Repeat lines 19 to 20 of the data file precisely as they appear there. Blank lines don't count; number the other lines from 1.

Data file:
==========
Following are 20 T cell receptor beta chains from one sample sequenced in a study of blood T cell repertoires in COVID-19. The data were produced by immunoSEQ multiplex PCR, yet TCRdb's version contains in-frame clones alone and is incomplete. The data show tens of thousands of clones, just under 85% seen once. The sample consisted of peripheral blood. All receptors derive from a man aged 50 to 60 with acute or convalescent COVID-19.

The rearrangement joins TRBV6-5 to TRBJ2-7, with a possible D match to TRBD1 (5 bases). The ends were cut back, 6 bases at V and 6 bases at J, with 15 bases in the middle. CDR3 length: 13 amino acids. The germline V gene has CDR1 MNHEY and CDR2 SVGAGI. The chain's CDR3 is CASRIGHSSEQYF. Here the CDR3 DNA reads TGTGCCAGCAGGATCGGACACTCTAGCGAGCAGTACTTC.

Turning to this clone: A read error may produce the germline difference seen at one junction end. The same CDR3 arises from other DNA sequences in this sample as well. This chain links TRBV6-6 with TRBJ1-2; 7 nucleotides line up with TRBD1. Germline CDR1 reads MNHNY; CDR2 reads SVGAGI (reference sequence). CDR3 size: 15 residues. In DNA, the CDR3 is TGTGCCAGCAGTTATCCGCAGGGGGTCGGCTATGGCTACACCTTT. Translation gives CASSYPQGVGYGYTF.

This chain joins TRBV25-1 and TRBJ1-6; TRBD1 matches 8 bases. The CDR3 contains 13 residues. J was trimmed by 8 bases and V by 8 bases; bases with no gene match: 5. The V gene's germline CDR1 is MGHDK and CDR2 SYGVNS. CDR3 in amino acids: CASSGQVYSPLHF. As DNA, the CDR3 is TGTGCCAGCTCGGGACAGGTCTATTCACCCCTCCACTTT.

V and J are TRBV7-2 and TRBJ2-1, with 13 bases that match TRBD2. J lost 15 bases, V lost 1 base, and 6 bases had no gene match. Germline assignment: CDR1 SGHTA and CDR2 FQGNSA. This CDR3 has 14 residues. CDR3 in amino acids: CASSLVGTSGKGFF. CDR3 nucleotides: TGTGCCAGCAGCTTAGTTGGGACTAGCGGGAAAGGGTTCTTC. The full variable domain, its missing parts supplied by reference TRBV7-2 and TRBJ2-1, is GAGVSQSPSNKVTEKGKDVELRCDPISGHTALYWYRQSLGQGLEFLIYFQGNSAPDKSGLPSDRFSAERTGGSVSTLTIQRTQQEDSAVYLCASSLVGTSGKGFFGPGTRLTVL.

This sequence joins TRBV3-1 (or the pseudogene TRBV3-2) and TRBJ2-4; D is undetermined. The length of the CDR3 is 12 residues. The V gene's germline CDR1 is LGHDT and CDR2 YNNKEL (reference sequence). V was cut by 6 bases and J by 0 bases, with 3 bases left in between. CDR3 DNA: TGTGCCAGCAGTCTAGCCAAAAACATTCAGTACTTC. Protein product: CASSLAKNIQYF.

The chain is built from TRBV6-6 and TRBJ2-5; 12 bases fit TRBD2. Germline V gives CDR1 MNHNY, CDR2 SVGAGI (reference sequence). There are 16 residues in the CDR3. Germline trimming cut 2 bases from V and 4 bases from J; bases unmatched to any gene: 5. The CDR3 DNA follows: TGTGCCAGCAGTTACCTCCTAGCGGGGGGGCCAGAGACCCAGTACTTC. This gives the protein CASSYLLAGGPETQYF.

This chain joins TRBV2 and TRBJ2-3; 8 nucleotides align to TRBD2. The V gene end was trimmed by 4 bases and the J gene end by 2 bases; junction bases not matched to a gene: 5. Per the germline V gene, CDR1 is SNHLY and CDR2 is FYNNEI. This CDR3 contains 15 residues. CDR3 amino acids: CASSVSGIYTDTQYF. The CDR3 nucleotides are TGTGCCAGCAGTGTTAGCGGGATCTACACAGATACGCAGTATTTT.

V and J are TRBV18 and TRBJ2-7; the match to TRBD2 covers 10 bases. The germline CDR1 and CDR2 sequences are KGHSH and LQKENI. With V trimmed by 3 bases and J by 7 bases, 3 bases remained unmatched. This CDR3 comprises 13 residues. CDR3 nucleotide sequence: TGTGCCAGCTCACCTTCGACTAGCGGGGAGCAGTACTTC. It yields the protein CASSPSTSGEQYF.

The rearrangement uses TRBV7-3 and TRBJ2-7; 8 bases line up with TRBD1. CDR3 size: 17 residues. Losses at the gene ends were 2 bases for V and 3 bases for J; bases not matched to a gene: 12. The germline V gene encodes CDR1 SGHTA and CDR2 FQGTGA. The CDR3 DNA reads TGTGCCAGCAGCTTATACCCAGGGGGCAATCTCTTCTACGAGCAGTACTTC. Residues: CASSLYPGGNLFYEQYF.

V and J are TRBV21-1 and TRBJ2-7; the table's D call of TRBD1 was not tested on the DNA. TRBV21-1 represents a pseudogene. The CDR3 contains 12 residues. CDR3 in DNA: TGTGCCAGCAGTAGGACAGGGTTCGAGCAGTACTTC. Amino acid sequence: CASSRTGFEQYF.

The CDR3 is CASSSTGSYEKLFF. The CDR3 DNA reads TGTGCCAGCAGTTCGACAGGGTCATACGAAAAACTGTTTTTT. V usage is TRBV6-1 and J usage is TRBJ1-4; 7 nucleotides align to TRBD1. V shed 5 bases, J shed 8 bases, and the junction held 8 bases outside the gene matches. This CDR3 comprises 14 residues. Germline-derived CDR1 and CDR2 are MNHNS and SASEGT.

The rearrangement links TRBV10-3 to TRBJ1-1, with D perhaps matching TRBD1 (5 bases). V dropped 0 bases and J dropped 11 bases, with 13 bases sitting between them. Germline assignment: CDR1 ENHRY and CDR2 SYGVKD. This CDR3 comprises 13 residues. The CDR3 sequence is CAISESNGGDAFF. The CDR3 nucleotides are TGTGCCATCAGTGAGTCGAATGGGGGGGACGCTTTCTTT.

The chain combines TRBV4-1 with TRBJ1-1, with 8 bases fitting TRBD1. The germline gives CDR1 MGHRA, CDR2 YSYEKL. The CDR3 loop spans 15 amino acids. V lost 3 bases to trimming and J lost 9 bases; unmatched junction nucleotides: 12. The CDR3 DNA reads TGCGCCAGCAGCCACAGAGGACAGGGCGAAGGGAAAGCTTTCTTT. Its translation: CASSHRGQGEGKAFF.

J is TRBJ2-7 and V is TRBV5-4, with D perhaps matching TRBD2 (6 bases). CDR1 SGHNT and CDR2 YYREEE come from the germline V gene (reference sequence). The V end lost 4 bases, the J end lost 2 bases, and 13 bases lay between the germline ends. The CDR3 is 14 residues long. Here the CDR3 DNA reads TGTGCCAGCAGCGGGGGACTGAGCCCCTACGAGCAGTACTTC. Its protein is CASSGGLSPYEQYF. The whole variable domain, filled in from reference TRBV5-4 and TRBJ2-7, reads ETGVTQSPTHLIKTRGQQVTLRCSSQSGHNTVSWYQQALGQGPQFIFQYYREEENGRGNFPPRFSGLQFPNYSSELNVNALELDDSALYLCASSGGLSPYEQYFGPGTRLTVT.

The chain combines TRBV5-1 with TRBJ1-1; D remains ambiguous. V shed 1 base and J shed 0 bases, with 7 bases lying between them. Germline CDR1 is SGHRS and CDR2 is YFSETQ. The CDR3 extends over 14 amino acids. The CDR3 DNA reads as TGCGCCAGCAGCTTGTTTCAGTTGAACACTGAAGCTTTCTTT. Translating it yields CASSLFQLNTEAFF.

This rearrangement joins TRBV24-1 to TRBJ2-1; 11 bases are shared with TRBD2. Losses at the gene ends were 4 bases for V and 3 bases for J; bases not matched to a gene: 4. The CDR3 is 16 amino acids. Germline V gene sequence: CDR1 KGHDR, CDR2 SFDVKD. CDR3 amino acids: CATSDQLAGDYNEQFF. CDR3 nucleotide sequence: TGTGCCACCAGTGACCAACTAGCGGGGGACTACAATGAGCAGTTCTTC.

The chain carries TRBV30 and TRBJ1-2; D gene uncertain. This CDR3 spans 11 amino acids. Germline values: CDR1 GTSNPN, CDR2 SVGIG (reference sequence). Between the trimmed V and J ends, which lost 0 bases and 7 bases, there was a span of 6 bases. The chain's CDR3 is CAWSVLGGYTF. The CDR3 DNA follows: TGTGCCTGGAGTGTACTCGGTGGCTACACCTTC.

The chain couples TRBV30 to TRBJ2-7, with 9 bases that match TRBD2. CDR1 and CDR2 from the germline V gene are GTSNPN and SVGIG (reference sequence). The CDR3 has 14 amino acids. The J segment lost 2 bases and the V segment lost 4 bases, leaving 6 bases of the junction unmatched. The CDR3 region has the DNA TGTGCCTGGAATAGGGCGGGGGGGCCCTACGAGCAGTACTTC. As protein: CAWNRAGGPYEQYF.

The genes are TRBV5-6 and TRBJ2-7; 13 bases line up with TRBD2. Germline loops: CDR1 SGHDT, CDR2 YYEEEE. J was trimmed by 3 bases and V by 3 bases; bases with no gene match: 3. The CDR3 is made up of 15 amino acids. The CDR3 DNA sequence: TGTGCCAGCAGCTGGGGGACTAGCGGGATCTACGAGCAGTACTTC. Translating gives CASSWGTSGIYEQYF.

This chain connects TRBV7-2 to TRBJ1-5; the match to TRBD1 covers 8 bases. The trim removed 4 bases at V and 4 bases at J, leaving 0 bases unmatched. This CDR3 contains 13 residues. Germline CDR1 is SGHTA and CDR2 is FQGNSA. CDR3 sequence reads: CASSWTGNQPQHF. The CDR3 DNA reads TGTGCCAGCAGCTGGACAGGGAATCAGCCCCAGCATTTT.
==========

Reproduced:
The chain couples TRBV30 to TRBJ2-7, with 9 bases that match TRBD2. CDR1 and CDR2 from the germline V gene are GTSNPN and SVGIG (reference sequence). The CDR3 has 14 amino acids. The J segment lost 2 bases and the V segment lost 4 bases, leaving 6 bases of the junction unmatched. The CDR3 region has the DNA TGTGCCTGGAATAGGGCGGGGGGGCCCTACGAGCAGTACTTC. As protein: CAWNRAGGPYEQYF.

The genes are TRBV5-6 and TRBJ2-7; 13 bases line up with TRBD2. Germline loops: CDR1 SGHDT, CDR2 YYEEEE. J was trimmed by 3 bases and V by 3 bases; bases with no gene match: 3. The CDR3 is made up of 15 amino acids. The CDR3 DNA sequence: TGTGCCAGCAGCTGGGGGACTAGCGGGATCTACGAGCAGTACTTC. Translating gives CASSWGTSGIYEQYF.